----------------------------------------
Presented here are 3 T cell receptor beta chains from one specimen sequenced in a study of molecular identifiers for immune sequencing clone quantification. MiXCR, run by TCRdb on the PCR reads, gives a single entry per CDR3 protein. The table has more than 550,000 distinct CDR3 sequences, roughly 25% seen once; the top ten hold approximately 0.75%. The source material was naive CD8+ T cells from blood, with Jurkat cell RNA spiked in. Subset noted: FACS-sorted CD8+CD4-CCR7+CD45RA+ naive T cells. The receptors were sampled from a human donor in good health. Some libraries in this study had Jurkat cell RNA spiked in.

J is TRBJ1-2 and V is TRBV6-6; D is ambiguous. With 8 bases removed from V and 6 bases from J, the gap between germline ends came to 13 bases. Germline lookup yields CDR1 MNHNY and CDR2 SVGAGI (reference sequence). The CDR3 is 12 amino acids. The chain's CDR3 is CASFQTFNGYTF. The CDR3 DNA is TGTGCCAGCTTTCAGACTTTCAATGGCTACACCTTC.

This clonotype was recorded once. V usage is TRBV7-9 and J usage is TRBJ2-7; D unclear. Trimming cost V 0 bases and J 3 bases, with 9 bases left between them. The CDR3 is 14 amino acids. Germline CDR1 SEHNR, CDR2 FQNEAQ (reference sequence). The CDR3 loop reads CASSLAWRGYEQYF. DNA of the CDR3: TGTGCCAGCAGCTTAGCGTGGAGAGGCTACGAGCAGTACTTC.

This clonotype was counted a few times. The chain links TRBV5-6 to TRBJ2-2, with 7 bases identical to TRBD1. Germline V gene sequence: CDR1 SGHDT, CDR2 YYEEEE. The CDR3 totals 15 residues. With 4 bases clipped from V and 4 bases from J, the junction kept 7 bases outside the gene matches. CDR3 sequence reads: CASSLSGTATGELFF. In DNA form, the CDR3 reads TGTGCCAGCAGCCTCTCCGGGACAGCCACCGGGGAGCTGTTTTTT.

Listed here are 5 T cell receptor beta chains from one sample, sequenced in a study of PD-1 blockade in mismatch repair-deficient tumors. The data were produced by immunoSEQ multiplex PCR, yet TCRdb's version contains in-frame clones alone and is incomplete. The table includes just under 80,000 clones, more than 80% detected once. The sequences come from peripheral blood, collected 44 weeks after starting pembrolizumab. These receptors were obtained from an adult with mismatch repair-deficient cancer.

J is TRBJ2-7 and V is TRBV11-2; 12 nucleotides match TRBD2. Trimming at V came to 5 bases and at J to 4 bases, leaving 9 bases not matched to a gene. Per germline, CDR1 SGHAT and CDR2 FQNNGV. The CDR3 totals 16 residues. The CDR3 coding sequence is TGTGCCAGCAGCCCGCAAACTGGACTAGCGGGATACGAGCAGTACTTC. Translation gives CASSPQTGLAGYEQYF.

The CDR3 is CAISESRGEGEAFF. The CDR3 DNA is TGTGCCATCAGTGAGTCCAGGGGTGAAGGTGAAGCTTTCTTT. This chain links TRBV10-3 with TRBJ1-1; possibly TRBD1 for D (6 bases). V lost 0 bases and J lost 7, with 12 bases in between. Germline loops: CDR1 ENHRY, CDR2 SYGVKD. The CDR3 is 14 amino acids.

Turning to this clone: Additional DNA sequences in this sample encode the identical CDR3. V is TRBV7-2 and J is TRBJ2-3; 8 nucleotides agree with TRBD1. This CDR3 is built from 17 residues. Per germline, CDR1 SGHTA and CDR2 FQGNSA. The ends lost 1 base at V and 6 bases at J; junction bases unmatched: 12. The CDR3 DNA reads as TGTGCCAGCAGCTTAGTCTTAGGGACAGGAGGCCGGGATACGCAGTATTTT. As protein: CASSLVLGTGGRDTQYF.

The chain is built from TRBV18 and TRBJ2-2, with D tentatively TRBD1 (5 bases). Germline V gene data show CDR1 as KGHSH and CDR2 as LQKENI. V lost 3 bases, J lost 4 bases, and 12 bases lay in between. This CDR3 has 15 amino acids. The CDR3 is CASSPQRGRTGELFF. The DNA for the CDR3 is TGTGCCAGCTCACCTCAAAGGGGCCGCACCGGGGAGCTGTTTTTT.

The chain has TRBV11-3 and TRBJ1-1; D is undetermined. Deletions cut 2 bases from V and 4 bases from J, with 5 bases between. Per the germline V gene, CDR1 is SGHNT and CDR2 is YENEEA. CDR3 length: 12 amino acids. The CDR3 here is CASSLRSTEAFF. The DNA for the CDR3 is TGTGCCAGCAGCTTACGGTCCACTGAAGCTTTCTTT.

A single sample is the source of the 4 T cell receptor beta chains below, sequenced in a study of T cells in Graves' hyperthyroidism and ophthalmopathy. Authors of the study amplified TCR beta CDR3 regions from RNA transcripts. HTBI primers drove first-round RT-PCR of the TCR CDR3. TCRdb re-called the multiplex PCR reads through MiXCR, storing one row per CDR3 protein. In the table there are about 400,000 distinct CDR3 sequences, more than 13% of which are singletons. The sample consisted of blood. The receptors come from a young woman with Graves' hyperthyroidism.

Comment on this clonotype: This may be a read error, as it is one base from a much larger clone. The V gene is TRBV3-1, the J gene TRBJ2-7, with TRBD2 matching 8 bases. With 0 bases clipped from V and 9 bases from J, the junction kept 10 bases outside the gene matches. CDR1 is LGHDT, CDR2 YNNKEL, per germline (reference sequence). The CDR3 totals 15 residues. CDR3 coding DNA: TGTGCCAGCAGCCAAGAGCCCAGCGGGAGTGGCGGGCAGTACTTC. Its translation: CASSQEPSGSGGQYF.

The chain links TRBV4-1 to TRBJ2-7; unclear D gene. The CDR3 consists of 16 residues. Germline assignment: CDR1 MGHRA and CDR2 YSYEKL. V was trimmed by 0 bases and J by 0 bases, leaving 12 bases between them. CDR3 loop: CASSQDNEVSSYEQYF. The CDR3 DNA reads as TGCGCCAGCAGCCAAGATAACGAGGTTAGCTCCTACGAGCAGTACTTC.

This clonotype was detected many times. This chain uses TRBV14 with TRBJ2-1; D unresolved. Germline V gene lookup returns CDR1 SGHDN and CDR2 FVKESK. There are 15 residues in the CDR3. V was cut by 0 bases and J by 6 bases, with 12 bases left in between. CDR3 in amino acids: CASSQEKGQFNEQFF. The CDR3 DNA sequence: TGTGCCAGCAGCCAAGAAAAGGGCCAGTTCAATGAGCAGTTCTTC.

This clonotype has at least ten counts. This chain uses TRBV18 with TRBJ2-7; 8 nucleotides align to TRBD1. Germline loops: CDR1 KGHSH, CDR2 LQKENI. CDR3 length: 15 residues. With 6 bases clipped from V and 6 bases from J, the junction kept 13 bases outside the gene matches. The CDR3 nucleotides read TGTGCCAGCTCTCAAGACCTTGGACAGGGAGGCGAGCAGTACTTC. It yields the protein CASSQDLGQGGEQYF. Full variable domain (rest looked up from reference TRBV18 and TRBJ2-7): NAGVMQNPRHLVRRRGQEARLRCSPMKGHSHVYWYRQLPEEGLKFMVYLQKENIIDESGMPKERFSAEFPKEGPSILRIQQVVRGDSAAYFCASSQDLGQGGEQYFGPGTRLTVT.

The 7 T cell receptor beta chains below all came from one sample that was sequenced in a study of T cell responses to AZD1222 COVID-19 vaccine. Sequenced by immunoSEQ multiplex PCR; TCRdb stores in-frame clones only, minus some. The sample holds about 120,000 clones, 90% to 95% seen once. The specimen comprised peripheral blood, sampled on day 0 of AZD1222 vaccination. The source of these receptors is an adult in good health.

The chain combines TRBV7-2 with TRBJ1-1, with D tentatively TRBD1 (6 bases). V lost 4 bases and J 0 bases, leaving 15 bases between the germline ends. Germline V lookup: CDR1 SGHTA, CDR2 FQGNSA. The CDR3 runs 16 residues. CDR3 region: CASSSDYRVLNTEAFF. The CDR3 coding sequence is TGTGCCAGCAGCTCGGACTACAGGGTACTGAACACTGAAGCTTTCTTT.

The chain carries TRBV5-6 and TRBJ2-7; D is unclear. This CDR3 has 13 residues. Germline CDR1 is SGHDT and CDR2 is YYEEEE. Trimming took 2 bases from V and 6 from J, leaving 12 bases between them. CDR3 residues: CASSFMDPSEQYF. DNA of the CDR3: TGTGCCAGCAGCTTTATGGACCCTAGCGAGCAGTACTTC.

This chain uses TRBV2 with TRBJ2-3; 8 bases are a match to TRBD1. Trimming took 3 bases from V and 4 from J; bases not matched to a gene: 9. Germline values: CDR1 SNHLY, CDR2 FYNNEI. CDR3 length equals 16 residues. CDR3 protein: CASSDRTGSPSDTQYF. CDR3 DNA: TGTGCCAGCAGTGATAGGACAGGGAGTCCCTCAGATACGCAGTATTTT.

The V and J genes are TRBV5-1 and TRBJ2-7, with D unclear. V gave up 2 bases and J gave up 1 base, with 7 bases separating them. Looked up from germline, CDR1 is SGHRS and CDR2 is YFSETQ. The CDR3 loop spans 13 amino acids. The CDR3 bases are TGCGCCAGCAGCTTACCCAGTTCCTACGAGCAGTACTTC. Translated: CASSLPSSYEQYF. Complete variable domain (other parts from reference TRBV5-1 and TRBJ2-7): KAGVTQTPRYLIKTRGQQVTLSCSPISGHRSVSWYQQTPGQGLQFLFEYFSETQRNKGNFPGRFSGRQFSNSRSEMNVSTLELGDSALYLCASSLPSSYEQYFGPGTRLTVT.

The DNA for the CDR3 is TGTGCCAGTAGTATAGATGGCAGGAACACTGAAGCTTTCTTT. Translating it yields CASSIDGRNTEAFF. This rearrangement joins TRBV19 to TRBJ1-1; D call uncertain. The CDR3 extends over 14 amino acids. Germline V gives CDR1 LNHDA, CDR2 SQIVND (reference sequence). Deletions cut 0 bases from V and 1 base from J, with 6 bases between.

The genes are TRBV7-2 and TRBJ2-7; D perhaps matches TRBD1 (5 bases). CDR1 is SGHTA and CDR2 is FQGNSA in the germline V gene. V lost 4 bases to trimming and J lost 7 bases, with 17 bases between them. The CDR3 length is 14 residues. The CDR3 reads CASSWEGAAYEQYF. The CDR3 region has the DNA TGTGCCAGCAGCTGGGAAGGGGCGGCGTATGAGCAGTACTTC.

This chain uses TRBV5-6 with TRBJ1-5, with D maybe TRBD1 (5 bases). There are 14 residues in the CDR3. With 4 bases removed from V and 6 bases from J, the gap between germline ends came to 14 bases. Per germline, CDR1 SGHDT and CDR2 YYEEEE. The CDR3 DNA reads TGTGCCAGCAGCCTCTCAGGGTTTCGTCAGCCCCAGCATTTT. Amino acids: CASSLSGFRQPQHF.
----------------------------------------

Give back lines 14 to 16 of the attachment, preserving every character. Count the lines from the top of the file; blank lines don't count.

This clonotype was detected many times. This chain uses TRBV14 with TRBJ2-1; D unresolved. Germline V gene lookup returns CDR1 SGHDN and CDR2 FVKESK. There are 15 residues in the CDR3. V was cut by 0 bases and J by 6 bases, with 12 bases left in between. CDR3 in amino acids: CASSQEKGQFNEQFF. The CDR3 DNA sequence: TGTGCCAGCAGCCAAGAAAAGGGCCAGTTCAATGAGCAGTTCTTC.

This clonotype has at least ten counts. This chain uses TRBV18 with TRBJ2-7; 8 nucleotides align to TRBD1. Germline loops: CDR1 KGHSH, CDR2 LQKENI. CDR3 length: 15 residues. With 6 bases clipped from V and 6 bases from J, the junction kept 13 bases outside the gene matches. The CDR3 nucleotides read TGTGCCAGCTCTCAAGACCTTGGACAGGGAGGCGAGCAGTACTTC. It yields the protein CASSQDLGQGGEQYF. Full variable domain (rest looked up from reference TRBV18 and TRBJ2-7): NAGVMQNPRHLVRRRGQEARLRCSPMKGHSHVYWYRQLPEEGLKFMVYLQKENIIDESGMPKERFSAEFPKEGPSILRIQQVVRGDSAAYFCASSQDLGQGGEQYFGPGTRLTVT.

The 7 T cell receptor beta chains below all came from one sample that was sequenced in a study of T cell responses to AZD1222 COVID-19 vaccine. Sequenced by immunoSEQ multiplex PCR; TCRdb stores in-frame clones only, minus some. The sample holds about 120,000 clones, 90% to 95% seen once. The specimen comprised peripheral blood, sampled on day 0 of AZD1222 vaccination. The source of these receptors is an adult in good health.